They played in the Dutch Championships last year
and couldn't even manage to win. Now they're
saying they stand a chance vs the World Champion?
Well, if he goes too hard on vodka maybe.

This match is simply marketing. They know their
computer is going to lose, but unlike IBM, those
guys actually _sell_ their chesscomputers. And
many people are going to want the one that was
good enough to play the World Champion.
They even 'fixed' the qualifier for this event
so that only their programs played (Deep Fritz
and Deep Junior are both from the German ChessBase
company), nicely blocking out the computer World
Champion (Shredder), as well as blocking out most
other strong contenders (Crafty, Tiger, Rebel,
Hiarcs, Nimzo, Diep, etc...) on false grounds.

So, please don't say this match is anything like
Deep Blue - Kasparov. Fritz is significantly slower
and stupider, no matter what they would want you
to believe. This is in no way the best chess
computer to have ever existed.

Also, don't say this is the end of human
intelligence
if Kramnik loses. Not until a go program starts
beating me, at last :)

--
GCP

Re:Deep Blue vs. Deep Fritz (0)

arne (23792) | more than 13 years ago | (#2123874)

nice points !!!

Re:Deep Blue vs. Deep Fritz (0)

Anonymous Coward | more than 13 years ago | (#2123878)

To be fair, ChessBase sells just about every world-class PC-based non-Chessmaster program available. The programs are written by independent and rival groups. It's like saying that the book review pool on /. is rigged by only including books that Amazon will sell you.

As a side note, if anyone is interested, "deep Fritz" is the multiprocessor version of the classic Fritz program.

I do agree that Fritz will probably lose, but then again, it runs on M$/Intel, so unlike Deep Blue, you can buy a program that plays at over 2600 ELO and run it at home.

I wish they'd said what hardware they were running the thing on...

Just my 2 mills worth.

Deep Blue 2? (-1, Troll)

Dmitry Skylarov (470197) | more than 13 years ago | (#2123869)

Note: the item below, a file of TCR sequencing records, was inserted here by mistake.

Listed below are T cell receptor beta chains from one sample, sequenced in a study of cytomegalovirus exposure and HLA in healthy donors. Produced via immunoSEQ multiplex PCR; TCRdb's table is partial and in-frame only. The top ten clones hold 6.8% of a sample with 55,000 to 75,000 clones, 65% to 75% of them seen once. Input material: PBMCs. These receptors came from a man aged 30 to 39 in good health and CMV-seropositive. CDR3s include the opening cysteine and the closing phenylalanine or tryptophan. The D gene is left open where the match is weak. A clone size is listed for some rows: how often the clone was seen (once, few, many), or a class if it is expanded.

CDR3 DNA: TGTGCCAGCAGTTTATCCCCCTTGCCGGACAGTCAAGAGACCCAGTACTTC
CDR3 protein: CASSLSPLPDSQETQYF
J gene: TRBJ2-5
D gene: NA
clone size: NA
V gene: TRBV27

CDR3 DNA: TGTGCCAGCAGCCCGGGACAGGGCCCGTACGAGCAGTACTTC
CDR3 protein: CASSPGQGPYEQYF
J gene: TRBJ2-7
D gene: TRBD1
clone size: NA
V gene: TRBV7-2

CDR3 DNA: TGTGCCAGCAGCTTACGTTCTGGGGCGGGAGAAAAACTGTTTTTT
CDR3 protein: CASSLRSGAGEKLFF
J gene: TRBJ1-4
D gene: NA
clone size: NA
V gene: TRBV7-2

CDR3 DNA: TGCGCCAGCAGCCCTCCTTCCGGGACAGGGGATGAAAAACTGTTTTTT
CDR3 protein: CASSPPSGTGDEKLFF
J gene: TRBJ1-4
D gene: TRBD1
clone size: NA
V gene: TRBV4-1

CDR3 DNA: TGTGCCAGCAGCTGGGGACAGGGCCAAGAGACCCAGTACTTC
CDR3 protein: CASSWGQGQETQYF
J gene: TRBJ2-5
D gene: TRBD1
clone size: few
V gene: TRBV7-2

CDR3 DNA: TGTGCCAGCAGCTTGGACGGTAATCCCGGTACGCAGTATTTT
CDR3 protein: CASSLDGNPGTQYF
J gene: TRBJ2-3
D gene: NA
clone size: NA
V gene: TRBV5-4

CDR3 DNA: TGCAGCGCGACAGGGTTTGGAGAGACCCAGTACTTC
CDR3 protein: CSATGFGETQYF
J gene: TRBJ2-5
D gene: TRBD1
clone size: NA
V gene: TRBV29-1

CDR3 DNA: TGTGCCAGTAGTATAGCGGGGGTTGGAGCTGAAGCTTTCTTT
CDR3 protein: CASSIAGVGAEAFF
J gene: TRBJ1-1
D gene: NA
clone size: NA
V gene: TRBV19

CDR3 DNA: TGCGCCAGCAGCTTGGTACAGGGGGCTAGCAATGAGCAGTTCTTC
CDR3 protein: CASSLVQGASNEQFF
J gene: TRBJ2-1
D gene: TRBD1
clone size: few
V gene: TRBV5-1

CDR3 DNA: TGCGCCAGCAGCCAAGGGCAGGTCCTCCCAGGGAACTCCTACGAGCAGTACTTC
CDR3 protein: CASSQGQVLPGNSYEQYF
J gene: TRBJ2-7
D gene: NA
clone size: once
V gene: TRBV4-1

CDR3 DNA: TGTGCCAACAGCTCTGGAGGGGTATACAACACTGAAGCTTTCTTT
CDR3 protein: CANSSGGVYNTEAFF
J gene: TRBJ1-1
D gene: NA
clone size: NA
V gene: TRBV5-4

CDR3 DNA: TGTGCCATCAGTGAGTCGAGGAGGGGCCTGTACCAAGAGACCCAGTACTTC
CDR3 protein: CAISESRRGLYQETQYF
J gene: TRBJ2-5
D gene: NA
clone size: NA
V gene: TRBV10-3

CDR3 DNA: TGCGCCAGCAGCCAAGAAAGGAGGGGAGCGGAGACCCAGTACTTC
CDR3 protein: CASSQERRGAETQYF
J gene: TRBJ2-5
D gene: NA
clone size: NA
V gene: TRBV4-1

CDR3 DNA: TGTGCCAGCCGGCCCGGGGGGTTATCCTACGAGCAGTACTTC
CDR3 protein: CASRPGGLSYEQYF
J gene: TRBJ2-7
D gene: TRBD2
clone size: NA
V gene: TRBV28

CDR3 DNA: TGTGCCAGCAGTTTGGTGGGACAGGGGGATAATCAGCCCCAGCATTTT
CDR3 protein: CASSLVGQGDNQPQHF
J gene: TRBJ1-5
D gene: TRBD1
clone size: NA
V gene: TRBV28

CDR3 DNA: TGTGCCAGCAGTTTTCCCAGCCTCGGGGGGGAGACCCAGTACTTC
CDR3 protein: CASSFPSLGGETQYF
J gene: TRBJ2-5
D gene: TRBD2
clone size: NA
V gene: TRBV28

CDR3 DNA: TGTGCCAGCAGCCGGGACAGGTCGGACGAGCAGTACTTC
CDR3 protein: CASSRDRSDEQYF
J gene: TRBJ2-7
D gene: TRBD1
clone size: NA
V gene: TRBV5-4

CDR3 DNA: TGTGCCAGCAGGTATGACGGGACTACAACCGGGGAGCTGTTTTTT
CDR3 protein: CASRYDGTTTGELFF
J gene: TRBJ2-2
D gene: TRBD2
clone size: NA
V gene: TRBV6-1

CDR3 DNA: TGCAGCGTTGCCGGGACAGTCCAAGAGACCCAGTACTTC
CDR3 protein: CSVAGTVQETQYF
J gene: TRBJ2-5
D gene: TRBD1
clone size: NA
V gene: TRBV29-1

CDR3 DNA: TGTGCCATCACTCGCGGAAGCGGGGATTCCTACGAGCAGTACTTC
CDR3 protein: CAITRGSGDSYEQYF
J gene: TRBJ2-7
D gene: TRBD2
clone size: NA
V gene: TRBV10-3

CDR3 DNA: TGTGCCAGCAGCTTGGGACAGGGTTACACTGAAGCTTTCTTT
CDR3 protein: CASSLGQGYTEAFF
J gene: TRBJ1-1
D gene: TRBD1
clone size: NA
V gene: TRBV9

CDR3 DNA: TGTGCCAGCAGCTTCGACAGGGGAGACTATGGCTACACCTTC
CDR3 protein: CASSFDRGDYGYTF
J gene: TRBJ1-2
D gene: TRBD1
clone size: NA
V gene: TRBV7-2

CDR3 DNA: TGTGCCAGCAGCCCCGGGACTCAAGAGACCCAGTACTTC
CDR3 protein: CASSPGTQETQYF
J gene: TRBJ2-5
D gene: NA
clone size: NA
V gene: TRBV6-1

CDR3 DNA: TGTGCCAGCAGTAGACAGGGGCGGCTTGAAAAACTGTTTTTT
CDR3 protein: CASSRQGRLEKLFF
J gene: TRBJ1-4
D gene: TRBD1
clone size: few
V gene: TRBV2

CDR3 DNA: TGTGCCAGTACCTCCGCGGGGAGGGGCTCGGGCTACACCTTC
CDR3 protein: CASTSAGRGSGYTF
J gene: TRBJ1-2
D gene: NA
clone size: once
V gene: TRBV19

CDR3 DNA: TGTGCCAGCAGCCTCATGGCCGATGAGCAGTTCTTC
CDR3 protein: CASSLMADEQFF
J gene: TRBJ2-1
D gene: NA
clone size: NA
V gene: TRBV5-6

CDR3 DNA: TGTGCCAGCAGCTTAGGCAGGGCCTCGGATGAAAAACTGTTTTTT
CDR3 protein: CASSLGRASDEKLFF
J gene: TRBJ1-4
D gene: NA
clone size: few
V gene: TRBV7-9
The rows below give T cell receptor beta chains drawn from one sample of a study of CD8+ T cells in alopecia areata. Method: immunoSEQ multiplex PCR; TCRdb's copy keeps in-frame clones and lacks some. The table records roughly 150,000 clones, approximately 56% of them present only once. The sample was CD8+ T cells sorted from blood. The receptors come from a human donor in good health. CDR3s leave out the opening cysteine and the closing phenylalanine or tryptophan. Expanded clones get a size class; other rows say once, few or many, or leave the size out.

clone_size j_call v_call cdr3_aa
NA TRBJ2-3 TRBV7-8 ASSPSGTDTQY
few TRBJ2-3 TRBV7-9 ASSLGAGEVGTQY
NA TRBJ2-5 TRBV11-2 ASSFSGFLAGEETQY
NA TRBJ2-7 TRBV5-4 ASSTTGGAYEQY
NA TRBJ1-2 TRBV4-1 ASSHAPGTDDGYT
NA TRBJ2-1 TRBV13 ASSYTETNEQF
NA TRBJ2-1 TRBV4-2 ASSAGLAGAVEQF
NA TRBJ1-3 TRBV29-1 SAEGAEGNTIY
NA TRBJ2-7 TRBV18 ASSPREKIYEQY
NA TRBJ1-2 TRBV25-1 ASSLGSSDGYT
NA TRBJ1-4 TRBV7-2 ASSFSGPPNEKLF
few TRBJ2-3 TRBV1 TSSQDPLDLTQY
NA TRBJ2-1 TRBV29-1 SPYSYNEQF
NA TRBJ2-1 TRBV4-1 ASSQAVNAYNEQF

Haven't we already seen this match before? And didn't we already learn the outcome? Look, to paraphrase Tony Kornheiser, every single possible game of chess has been played before. There are a finite number of moves that can be made. Even my 800MHz Athlon and 40GB disk can probably store and compute every chess game possible. When you're playing against a supercomputer, you're playing an opponent with knowledge of every game every played, and can predict every possible outcome of a move within seconds. There's simply no way, other than luck, that a human will beat the next Deep Blue at chess.

I'd spend the time before the match looking for four-leafed clovers, mate.

Re:Deep Blue 2? (1)

Jedi Binglebop (204665) | more than 13 years ago | (#2111170)

I have had this very same argument with a friend of mine. Computers, unbeknownst to some, have no intelligence. Essentially, even with a perfect map of how to win every chess game in every situation - which is not possible in any case, there being always "two" players, not just one - but even if there was such a map, the computer which has no intilligence could not cope with the concept of merely picking the best fit.

Also consider, there is never only one path to take to gain a win. There are always choices. A computer can't choose, it can only calculate (ie compute). A programmer can direct the computer to calculate in such a way that a desirable outcome may be possible, but there is never (ever) going to be 100% certainty that a machine with a perfect set of calculations is going to defeat a human player every time (chess is not a trivial game/problem. You cannot approach it from a trivial perspective).

Deep Blue won iirc 3 our of the 6 games played, and drew 1 (in the rematch) so it was not a one game one win situation. After the rematch (in 1996 iirc) Deep Blue was dismantled. However Gary Kasparov had some queries to IBM about two fo the games in the match - he felt there had been some human intervention. Deep Blue's victory was not "grand" in any sense other than as a marketing stunt for IBM.

-JB.

Re:Deep Blue 2? (0)

Anonymous Coward | more than 13 years ago | (#2111990)

Well there are 10221346459144248675287040000 combinations of boards when all piecees are there. This was just a very basic calculation so quite a few are duplicates, and some pieces cann't get to all squares, however there would be many more _unique_ combinations than that when different pieces are taken, and that is just _one frame_ of chess. Each game might be tens or hundreds of frames (i don't know i don't play chess) and some would be infinite (unless there are rules against it). So no, rest assured your lovely computer doesn't have a snowball's chance in hell.

Re:Deep Blue 2? (2, Insightful)

psycho_tinman (313601) | more than 13 years ago | (#2113450)

You are making a comparison between brute force computation and heuristics/algorithmic analysis.. What you describe can't happen.